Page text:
June, July, August, September and October this year were unambiguously the hottest months since records began in the mid-1800s.
The earth has heated by around 1.3°C, on average, since pre-industrial times as a result of human activities – primarily the burning of fossil fuels. This warming has had widespread adverse impacts on people and nature. These impacts will worsen as the climate continues to warm. Every fraction of a degree of warming increases the odds of additional, and often extreme, impacts. As greenhouse gases continue to build up in the atmosphere, heatwaves are becoming hotter and more frequent, and rainfall is becoming more intense and variable. One consequence of this is that droughts and floods are worsening globally, triggering crop failure, infrastructure damage and humanitarian crises.
To avoid the most devastating impacts of climate change, at COP21 in 2015 the Paris Agreement was adopted by most states worldwide – states who are collectively responsible for 98% of human-caused emissions – with the primary goal of keeping “the increase in the global average temperature to well below 2°C above pre-industrial levels” and to pursue efforts “to limit the temperature increase to 1.5°C above pre-industrial levels” by the end of the century.
However, it is now clear that achieving Paris Agreement goals will require stricter emissions mitigation measures – net carbon dioxide emissions will need to decline by 48% by 2030 in order to keep warming to 1.5°C. Based on historical trends in carbon intensity (the CO2 emissions per unit of GDP) and global population growth, one peer-reviewed analysis suggests that the chance of staying within 1.5°C and 2°C of warming by 2100 may only be 1% and 5% respectively. A more recent analysis suggests that even if countries fulfil the pledges they made under the Paris Agreement to help limit warming to 1.5°C, known as Nationally Determined Contributions (NDCs), and continue to decrease emissions at the same rate after 2030, the probability of staying below 2°C is around 26%. The 2023 Emissions Gap Report finds that even under an optimistic scenario whereby all NDCs and net zero pledges are met, the chance of limiting warming to 1.5°C by end-century is only 14%.
The latest stocktake of the global carbon budget – the amount of carbon that can be emitted before we reach 1.5°C of warming – estimates that we will burn through the remaining carbon budget within the next decade. Other estimates indicate that we may only have six years left to reduce emissions enough to limit warming to 1.5°C. It is also suggested that for a 50% chance of keeping warming to 1.5°C, greenhouse gas emissions need to peak before 2025, yet emissions continue to rise, and national commitments to reducing emissions remain insufficient. Without concerted and unprecedented effort to stop burning fossil fuels now, our journey to achieving 1.5°C of warming will entail ‘temperature overshoot’.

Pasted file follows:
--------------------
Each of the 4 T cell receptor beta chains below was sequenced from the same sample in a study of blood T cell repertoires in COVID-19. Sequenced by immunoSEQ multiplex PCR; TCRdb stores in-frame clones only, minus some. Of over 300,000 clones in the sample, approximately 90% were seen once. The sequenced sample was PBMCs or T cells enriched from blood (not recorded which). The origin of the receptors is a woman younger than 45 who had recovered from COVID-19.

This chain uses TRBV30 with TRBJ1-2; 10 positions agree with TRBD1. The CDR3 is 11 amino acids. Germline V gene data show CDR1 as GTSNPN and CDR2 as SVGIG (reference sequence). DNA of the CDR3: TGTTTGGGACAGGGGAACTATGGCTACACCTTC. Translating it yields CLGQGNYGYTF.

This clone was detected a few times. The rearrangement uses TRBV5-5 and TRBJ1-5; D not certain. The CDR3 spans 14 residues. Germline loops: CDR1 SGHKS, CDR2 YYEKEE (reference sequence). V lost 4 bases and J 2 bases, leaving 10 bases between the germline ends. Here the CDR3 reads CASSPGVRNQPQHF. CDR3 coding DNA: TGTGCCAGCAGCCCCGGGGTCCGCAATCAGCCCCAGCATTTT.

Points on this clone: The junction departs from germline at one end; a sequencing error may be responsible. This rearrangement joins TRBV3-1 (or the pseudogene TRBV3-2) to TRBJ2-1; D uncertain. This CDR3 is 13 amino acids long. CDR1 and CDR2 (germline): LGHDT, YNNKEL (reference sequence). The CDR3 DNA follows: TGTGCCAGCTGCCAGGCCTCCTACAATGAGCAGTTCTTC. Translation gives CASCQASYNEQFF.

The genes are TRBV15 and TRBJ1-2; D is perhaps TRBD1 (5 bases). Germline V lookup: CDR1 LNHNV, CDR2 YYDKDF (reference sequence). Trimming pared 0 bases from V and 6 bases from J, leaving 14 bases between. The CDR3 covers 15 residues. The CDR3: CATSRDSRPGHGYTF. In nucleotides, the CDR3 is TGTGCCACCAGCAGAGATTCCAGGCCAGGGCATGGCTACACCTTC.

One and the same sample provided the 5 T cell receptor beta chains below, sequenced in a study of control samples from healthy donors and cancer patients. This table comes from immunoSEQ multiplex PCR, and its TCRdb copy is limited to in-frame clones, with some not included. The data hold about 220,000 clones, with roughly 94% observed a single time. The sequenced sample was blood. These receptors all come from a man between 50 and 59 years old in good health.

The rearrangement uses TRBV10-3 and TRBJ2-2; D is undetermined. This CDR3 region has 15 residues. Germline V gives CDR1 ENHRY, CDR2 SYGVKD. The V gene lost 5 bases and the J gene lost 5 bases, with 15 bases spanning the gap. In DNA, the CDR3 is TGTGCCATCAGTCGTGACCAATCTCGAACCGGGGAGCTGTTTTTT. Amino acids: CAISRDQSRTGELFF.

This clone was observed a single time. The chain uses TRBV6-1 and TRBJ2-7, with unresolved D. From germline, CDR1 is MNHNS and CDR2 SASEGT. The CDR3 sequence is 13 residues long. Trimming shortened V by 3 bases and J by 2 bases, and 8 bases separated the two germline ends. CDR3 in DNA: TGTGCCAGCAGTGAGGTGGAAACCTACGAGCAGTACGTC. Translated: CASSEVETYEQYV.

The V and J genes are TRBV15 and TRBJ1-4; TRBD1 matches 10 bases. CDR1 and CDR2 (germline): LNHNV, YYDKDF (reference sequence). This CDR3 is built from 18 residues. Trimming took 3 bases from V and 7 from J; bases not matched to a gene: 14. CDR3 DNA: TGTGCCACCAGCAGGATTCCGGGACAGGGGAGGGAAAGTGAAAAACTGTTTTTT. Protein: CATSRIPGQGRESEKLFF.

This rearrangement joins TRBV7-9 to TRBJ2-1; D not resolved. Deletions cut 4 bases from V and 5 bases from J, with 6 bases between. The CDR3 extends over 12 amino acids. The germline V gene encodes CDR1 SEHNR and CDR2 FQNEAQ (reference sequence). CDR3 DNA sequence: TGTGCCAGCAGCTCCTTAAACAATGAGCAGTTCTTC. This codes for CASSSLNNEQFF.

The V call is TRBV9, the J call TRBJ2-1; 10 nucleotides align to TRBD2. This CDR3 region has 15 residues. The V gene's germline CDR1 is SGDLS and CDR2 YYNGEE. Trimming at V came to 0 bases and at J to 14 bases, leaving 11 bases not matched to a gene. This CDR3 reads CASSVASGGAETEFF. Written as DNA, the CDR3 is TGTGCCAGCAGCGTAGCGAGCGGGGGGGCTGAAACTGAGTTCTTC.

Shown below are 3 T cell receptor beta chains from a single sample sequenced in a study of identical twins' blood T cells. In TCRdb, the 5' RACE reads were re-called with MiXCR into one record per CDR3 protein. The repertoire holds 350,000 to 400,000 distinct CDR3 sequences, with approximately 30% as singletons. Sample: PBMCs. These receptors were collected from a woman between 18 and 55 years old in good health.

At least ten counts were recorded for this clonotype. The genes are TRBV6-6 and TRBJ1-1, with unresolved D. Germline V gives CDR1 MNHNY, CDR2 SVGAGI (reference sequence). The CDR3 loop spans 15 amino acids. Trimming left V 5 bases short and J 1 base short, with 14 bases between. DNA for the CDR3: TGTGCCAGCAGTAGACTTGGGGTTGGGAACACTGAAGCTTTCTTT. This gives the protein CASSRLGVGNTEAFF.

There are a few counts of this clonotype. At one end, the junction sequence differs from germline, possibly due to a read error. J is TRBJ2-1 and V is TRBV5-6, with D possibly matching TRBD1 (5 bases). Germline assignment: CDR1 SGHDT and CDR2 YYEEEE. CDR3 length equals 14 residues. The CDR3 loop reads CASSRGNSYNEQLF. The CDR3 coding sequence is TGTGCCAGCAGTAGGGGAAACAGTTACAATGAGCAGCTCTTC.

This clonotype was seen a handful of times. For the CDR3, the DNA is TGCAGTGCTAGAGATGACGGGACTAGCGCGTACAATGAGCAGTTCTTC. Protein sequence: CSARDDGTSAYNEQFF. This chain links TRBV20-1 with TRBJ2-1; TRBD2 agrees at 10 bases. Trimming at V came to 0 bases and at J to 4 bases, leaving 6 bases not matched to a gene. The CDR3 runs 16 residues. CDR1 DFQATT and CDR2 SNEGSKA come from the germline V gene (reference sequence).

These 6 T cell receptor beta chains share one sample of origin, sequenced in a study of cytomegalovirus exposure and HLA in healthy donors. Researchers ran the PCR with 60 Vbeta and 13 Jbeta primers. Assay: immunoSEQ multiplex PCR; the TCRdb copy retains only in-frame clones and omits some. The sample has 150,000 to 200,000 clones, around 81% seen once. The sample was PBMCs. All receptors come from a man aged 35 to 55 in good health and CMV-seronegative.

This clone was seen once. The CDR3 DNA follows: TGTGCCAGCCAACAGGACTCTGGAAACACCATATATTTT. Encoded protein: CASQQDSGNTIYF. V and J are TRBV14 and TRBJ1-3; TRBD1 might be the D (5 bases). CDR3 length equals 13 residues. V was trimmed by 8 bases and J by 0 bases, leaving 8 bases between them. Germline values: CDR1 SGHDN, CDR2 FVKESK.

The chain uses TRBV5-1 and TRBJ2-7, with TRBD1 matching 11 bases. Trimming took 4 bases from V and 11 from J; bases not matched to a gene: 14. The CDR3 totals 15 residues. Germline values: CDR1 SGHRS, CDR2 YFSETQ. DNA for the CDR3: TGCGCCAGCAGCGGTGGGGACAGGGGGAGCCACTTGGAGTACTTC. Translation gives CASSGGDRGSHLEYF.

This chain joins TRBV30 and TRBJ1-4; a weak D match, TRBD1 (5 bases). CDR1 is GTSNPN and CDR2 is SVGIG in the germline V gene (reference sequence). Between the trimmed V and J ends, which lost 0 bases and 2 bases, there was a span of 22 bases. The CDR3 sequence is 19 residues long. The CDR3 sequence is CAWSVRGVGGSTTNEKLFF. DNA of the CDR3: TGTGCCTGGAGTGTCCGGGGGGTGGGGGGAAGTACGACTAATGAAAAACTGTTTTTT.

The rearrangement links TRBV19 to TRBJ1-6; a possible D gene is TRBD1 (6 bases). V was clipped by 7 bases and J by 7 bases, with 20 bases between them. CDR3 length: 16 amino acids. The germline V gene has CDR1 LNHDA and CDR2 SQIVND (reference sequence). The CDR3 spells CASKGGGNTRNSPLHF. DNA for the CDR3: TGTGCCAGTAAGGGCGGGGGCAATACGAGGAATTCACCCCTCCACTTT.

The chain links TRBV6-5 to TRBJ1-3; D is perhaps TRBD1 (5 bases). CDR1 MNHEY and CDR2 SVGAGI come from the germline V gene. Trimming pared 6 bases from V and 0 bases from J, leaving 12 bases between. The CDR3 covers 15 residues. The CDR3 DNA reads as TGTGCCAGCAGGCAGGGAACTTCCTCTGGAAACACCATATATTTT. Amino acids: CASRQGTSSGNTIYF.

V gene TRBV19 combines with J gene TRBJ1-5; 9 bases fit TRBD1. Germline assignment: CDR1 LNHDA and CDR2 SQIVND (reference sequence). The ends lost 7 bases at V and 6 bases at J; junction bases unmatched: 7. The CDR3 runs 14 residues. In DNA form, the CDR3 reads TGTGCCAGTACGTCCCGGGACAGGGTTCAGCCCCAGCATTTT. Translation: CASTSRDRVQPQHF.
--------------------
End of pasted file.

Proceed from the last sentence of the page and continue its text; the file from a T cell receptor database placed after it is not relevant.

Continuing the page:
Temperature overshoot is the term used by the Intergovernmental Panel on Climate Change (IPCC) to describe scenarios, or ‘pathways’, in which we exceed a specified global warming level – typically between 1.5 and 2°C – before returning to that level at some point in the future. The magnitude (how much the specified level is exceeded) and the duration (how long that level is exceeded for) differ across pathways. The duration of the overshoot in most temperature overshoot pathways is at least one decade and up to several decades, and the magnitude of the warming reaches up to 0.5°C. However, in pathways where the temperature overshoots by as much as 0.5°C, known as ‘high overshoot pathways’, it is unlikely that warming could be returned to ‘well below 2°C’ by 2100. If we follow these pathways, we will not meet the terms of the Paris Agreement.
Pathways with temperature overshoot are not exceptional. In the IPCC report Global Warming of 1.5°C, 90% of the mitigation pathways that limit warming to 1.5°C by 2100 include a period of temperature overshoot. Those pathways that limit warming to 1.5°C with limited or no overshoot require deep, rapid and immediate reductions in emissions, with carbon dioxide removal (CDR), such as planting forests or bioenergy with carbon capture and storage (BECCS), used only to compensate for historical emissions and those sectors for which no mitigation measures are available. ‘Limited-overshoot’ pathways overshoot 1.5°C by no more than 0.1°C. On the contrary, those pathways that delay emissions cuts overshoot the target and will need to rely more heavily on large-scale CDR to bring global temperatures back down by the end of the century. The longer emissions reductions are delayed, the more greatly CDR – which has various risks and uncertainties – will need to be deployed, and the more we risk exposing nature and people to severe climate impacts for decades to come.